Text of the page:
It was good to see Dennis and Sheila Eaton, home from Malawi this Christmas. I have known Dennis and Sheila for 30 years and played a part in bringing them together as a couple. Dennis was until recently on the staff as minister for pastoral care at our church but last year they were sent as missionaries to Malawi, to one of the poorest parts of one of the poorest countries in Africa. It was interesting therefore to read this article in the Times by Matthew Parris. I shall quote large sections of it.
"travelling in Malawi refreshed another belief, too: one I've been trying to banish all my life, but an observation I've been unable to avoid since my African childhood. It confounds my ideological beliefs, stubbornly refuses to fit my world view, and has embarrassed my growing belief that there is no God."
"Now a confirmed atheist, I've become convinced of the enormous contribution that Christian evangelism makes in Africa: sharply distinct from the work of secular NGOs, government projects and international aid efforts. These alone will not do. Education and training alone will not do. In Africa Christianity changes people's hearts. It brings a spiritual transformation. The rebirth is real. The change is good."
"I used to avoid this truth by applauding - as you can - the practical work of mission churches in Africa. It's a pity, I would say, that salvation is part of the package, but Christians black and white, working in Africa, do heal the sick, do teach people to read and write; and only the severest kind of secularist could see a mission hospital or school and say the world would be better without it. I would allow that if faith was needed to motivate missionaries to help, then, fine: but what counted was the help, not the faith."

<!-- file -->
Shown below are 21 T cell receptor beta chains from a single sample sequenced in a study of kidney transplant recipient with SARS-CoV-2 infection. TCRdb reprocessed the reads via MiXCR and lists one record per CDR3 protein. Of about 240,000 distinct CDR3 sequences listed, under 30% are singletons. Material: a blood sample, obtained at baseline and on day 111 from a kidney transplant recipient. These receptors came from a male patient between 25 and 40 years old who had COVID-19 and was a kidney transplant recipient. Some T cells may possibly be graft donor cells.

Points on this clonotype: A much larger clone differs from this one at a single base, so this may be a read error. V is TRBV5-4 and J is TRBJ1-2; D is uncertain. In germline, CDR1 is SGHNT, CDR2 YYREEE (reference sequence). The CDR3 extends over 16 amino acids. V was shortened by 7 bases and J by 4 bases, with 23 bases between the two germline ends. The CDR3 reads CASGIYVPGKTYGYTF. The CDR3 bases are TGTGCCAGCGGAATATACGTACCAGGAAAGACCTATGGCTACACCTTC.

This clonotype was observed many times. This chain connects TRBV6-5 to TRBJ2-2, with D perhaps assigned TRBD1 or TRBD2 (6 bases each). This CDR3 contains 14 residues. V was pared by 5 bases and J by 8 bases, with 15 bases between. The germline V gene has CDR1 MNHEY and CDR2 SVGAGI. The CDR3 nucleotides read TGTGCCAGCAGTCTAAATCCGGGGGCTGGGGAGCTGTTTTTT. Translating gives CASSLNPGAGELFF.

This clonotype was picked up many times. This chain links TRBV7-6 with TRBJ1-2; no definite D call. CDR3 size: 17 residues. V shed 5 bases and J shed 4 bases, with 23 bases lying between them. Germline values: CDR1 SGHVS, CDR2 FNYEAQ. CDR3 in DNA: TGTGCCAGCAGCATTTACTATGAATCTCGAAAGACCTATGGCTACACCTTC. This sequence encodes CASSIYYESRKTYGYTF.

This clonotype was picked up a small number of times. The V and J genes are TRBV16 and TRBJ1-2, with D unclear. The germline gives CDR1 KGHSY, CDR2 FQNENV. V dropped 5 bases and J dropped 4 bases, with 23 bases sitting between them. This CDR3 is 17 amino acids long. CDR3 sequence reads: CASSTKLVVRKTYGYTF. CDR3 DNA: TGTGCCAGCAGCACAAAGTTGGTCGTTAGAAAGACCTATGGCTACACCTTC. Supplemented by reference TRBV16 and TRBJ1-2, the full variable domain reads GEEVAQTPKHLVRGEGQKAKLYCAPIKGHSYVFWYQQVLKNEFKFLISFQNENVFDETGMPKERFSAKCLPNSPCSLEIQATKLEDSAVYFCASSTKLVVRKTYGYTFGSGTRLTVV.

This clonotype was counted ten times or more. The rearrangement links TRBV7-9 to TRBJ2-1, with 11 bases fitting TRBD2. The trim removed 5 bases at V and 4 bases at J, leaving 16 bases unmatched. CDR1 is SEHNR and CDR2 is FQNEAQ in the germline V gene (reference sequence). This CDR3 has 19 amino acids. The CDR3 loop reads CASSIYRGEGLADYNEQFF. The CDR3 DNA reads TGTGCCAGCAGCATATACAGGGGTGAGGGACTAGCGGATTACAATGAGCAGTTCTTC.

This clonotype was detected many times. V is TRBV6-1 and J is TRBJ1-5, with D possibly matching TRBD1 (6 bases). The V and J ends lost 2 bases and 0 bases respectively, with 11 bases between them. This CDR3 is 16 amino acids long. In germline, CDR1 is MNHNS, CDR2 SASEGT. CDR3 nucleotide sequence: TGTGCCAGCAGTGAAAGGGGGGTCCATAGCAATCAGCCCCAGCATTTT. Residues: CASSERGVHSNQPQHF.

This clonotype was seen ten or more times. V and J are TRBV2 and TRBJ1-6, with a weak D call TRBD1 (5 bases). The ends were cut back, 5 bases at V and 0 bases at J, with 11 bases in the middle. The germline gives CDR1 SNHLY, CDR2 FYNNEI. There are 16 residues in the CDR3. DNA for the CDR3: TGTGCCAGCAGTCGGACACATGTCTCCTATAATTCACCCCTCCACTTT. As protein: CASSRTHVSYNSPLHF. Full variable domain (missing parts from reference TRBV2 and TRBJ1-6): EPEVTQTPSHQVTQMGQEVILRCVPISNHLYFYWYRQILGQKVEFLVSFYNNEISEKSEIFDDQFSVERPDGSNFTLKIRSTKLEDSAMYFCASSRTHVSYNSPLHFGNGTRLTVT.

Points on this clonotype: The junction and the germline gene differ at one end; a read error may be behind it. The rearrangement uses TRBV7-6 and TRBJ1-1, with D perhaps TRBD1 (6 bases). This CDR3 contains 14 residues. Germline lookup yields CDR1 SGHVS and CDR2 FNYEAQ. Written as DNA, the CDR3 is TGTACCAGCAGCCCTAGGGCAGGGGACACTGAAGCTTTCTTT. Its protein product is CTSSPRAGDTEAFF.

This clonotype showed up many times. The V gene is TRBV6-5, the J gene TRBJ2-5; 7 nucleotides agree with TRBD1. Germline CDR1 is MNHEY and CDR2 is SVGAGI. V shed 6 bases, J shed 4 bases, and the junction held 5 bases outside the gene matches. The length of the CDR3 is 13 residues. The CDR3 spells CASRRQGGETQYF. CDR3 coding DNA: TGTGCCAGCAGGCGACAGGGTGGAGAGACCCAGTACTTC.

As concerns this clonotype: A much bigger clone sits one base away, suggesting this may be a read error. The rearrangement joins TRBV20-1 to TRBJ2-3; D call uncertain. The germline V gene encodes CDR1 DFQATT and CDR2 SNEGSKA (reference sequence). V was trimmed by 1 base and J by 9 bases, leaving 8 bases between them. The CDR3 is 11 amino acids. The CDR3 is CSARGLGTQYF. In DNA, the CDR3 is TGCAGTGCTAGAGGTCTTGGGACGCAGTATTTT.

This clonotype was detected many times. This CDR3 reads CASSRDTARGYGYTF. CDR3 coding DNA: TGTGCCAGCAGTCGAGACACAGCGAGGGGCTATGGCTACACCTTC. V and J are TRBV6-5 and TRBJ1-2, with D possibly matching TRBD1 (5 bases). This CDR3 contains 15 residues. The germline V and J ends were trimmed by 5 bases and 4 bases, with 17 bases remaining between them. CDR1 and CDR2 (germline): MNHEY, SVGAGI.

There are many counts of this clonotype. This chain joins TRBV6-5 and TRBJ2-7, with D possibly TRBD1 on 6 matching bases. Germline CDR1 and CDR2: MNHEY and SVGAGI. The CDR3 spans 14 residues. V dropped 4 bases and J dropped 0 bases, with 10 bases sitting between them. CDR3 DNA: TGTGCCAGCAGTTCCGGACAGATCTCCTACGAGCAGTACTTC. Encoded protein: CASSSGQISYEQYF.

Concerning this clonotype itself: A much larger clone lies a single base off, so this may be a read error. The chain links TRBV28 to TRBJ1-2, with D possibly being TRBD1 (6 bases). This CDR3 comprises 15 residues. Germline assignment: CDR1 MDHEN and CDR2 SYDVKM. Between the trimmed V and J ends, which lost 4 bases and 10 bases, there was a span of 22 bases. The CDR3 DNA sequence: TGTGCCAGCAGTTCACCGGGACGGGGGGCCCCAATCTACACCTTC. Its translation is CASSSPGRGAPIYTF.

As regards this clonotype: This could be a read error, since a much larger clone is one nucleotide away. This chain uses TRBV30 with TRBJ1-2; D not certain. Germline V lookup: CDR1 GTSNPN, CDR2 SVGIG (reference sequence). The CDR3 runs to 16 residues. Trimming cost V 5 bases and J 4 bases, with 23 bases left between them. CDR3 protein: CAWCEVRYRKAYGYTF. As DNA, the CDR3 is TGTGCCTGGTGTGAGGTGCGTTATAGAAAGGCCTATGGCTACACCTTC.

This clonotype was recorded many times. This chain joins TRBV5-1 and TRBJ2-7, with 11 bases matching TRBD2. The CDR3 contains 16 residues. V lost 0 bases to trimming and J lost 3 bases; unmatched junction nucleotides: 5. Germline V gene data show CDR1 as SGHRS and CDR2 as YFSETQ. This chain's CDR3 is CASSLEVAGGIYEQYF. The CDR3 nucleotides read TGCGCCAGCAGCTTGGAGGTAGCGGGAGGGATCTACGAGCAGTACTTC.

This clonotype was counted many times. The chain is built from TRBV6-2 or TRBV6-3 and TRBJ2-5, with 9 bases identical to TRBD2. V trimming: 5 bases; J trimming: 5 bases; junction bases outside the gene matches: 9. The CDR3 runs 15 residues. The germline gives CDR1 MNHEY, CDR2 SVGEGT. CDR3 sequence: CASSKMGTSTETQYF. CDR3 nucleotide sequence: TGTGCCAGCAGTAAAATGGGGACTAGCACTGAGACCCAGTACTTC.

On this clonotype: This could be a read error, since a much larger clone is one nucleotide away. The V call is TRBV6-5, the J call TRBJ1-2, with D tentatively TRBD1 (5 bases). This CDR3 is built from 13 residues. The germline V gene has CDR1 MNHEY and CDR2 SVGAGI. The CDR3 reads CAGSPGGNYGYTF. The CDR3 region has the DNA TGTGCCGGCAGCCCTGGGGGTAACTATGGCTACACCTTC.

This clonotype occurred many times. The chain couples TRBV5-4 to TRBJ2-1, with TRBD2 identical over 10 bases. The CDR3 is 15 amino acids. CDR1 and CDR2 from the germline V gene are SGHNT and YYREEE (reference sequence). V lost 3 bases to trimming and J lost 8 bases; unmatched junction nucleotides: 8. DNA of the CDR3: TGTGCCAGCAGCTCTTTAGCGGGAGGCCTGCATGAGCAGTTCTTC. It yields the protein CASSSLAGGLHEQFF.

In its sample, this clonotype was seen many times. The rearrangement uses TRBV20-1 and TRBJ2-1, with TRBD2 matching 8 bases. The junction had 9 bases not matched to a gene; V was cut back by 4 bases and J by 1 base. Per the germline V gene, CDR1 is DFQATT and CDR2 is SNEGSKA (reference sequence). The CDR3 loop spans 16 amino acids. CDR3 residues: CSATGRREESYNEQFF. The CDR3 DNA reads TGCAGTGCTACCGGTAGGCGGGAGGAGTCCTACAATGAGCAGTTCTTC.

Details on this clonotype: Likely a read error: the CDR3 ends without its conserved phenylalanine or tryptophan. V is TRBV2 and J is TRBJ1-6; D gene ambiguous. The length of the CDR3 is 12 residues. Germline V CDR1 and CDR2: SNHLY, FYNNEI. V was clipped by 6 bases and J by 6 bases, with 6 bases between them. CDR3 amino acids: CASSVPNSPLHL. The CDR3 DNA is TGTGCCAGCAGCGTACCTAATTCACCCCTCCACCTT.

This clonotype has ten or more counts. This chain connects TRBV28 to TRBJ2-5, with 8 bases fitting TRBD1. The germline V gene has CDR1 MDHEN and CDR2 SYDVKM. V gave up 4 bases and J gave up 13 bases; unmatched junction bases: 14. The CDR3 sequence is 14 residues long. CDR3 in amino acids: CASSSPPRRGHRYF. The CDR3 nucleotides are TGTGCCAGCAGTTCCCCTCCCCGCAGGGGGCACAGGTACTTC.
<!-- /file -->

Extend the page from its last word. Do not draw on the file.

"But this doesn't fit the facts. Faith does more than support the missionary; it is also transferred to his flock. This is the effect that matters so immensely, and which I cannot help observing."
He then relates his childhood in Africa, traveling as a young man in many parts of sub-Saharan Africa.
"Whenever we entered a territory worked by missionaries, we had to acknowledge that something changed in the faces of the people we passed and spoke to: something in their eyes, the way they approached you direct, man-to-man, without looking down or away. They had not become more deferential towards strangers - in some ways less so - but more open."
"This time in Malawi it was the same. I met no missionaries. You do not encounter missionaries in the lobbies of expensive hotels discussing development strategy documents, as you do with the big NGOs. But instead I noticed that a handful of the most impressive African members of the Pump Aid team (largely from Zimbabwe) were, privately, strong Christians. “Privately” because the charity is entirely secular and I never heard any of its team so much as mention religion while working in the villages. But I picked up the Christian references in our conversations. One, I saw, was studying a devotional textbook in the car. One, on Sunday, went off to church at dawn for a two-hour service."
"It would suit me to believe that their honesty, diligence and optimism in their work was unconnected with personal faith. Their work was secular, but surely affected by what they were. What they were was, in turn, influenced by a conception of man's place in the Universe that Christianity had taught."